FIG. 4 shows a numerical solution of (1) where ω and η are displayed as a function of the feedback phase φ with the free running laser frequency ω0 as a second free parameter. The results illustrate that there is an optimum locking point where the frequency noise reduction factor η has its absolute minimum. This occurs when the free running laser frequency ωO, adjusted with the laser diode current, is equal to the cavity resonance frequency ωc and the feedback phase φ is π/2 for large values of α. At this point the laser system frequency ω is also equal to ωc and ω0 (FIG. 4a). For a high finesse cavity, (i.e. R≈1), differentiation of (1) yields, at the optimum locking point: ##EQU2##
For sufficiently large values of the feedback parameter γ, cavity tc and cavity finesse Fc≈constant/(1-R), the noise reduction factor is inversely proportional to these quantities. Since the laser system will behave chaotically for γ above a relative small value, it is necessary to increase Fc for improved frequency noise reduction. Small values of η similar to those in equation (2) can be reached for small laser diode current offsets (,thus changing ωo -ωc) if the system frequency is again adjusted with the feedback phase ω, to be equal to ωc (FIG. 4b). In all cases, the frequency noise reaches its minimum at ω=ωc and the problem of optimum feedback phase adjustment can be solved by bringing the frequency deviation ω-ωc to zero.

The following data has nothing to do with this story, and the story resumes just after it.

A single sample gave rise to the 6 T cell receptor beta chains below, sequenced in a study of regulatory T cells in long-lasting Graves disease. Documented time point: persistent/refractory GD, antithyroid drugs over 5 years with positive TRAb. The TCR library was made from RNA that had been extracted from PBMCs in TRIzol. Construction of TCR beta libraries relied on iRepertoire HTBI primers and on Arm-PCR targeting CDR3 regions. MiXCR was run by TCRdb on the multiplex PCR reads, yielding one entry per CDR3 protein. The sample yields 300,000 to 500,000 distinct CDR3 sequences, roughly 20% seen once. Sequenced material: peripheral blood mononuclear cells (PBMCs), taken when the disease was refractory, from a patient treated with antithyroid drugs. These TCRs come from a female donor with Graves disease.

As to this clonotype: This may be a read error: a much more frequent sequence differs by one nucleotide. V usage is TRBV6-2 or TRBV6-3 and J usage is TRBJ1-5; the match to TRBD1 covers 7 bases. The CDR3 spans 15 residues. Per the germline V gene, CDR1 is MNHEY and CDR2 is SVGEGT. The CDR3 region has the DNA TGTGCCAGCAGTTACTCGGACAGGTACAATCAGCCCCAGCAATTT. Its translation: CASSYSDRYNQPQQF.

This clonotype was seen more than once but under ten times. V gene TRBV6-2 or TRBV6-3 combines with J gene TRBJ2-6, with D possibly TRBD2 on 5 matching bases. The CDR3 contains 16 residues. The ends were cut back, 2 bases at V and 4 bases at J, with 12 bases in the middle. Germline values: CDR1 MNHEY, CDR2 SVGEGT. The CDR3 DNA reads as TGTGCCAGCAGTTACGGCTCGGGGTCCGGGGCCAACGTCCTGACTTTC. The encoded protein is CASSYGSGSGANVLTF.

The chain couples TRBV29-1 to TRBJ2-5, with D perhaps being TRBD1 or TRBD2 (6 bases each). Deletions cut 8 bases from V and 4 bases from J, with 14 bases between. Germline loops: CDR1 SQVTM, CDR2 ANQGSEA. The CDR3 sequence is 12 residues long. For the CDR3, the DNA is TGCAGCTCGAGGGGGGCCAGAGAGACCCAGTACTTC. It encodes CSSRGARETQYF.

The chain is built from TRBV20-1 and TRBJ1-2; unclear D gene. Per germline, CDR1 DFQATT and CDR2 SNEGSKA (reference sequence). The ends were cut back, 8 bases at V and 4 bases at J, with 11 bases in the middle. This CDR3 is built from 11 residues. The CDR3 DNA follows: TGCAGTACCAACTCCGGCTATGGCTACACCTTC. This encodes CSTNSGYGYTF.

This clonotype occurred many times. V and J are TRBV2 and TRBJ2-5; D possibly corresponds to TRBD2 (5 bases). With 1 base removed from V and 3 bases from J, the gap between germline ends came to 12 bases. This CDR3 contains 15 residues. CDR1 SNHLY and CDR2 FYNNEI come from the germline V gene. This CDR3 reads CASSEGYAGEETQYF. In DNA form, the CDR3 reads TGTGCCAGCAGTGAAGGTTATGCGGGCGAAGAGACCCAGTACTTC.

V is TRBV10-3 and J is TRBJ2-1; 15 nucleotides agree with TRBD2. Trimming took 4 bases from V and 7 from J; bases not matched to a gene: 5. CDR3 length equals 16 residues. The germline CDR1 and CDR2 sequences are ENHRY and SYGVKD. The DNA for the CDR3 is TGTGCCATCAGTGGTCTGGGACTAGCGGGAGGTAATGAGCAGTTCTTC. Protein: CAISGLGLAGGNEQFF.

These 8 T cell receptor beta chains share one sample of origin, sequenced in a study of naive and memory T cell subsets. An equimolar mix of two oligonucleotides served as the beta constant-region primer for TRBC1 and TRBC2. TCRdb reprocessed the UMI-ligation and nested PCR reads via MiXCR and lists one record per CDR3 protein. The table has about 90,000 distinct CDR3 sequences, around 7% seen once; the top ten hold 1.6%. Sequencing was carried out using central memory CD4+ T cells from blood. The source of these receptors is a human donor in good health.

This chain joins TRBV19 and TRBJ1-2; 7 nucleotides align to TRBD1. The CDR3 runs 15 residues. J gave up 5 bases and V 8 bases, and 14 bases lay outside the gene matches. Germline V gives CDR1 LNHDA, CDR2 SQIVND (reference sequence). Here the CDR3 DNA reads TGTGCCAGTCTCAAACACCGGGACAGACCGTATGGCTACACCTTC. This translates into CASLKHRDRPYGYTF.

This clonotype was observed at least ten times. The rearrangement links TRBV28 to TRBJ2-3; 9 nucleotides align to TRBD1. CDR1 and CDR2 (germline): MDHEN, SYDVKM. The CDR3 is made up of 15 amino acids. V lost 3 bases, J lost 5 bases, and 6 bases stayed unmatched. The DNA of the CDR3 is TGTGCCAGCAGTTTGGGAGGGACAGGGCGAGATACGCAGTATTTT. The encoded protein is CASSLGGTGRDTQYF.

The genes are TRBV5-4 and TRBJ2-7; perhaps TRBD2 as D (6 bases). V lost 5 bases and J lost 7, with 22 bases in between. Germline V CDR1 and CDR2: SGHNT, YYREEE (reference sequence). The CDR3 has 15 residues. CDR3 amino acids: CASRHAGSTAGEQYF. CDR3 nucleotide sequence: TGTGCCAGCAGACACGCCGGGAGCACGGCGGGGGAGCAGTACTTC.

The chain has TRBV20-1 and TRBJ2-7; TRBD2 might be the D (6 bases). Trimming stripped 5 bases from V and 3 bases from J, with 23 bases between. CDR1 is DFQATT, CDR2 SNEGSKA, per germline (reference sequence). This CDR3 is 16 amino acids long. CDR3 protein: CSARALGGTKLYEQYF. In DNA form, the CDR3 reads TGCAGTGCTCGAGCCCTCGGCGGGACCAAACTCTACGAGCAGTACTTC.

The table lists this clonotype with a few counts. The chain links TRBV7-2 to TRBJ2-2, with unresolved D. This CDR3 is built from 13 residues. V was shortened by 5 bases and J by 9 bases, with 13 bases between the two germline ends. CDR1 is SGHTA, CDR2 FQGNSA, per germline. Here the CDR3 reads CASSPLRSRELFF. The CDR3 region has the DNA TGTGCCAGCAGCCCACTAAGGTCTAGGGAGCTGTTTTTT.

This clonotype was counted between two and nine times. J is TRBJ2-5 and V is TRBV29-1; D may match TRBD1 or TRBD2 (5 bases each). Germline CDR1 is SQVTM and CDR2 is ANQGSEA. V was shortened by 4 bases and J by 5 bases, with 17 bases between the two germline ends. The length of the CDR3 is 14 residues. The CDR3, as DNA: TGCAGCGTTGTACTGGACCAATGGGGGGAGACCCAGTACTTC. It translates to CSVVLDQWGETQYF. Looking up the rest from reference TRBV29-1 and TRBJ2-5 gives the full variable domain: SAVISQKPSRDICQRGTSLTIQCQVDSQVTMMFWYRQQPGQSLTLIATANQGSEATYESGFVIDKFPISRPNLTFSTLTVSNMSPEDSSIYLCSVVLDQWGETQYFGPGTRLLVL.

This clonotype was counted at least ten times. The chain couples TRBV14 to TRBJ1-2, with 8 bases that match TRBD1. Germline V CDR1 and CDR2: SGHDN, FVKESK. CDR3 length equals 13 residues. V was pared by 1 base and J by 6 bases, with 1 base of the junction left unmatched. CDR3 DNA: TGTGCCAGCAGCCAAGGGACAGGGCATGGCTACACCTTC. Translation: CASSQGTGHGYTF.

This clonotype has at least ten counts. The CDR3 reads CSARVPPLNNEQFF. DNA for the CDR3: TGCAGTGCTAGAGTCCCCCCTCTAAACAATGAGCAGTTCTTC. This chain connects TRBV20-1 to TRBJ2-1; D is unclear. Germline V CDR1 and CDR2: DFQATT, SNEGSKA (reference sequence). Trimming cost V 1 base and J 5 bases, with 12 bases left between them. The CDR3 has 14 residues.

If a laser is coupled to a Fabry-Perot resonator with non-perfect mode matching or with a misalignment, higher order transverse modes TEMmn can be excited in the cavity. For example, the simple case of an incoming Gaussian beam with perfect matching of the mode size and position of the beam waist relative to the mirrors, and a misalignment in only one beam direction is considered. Under these assumptions, the number of excited modes can be reduced to the group of modes TEMmn where m=0. In an exactly confocal Fabry-Perot resonator, the frequencies ωcn of the transverse modes TEM0n are degenerate for even and odd n. This degeneracy vanishes if the mirror radius r is not equal to the length L of the resonator and the frequencies obey the equation:
ωcn =(c/2L)[2π(q+1)+2(n+1)arccos(1-L/r)] (3)
where q is the longitudinal mode number. A similar effect can be observed, when a confocal cavity is used far off axis. In this case, the optical path length 2L inside the cavity is altered and the effective mirror radius differs from r because of non-perpendicular reflected beams. With a misaligned incoming beam, the intensity It of a transmitted beam leaving a nearly confocal Fabry-Perot resonator (NCFP) shows two sequences of peaks, one for even and one for odd higher transverse modes, when the frequency is tuned over a full spectral range of the cavity as shown in FIG. 5. The individual height of each peak is given by the coupling coefficient Cn of the corresponding TEMon cavity mode to the incoming beam, ##EQU3##